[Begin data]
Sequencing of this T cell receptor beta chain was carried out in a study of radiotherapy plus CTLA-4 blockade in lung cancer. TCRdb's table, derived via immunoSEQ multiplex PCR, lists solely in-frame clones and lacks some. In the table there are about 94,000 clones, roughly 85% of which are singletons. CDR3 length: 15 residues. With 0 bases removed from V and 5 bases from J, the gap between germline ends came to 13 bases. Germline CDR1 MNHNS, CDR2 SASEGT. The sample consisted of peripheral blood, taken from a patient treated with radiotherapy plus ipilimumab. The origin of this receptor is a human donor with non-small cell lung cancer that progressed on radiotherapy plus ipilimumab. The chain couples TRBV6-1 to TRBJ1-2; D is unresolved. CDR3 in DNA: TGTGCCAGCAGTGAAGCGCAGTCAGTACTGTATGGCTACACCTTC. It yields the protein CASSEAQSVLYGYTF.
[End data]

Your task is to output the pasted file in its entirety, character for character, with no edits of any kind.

Sequencing of this T cell receptor beta chain was carried out in a study of radiotherapy plus CTLA-4 blockade in lung cancer. TCRdb's table, derived via immunoSEQ multiplex PCR, lists solely in-frame clones and lacks some. In the table there are about 94,000 clones, roughly 85% of which are singletons. CDR3 length: 15 residues. With 0 bases removed from V and 5 bases from J, the gap between germline ends came to 13 bases. Germline CDR1 MNHNS, CDR2 SASEGT. The sample consisted of peripheral blood, taken from a patient treated with radiotherapy plus ipilimumab. The origin of this receptor is a human donor with non-small cell lung cancer that progressed on radiotherapy plus ipilimumab. The chain couples TRBV6-1 to TRBJ1-2; D is unresolved. CDR3 in DNA: TGTGCCAGCAGTGAAGCGCAGTCAGTACTGTATGGCTACACCTTC. It yields the protein CASSEAQSVLYGYTF.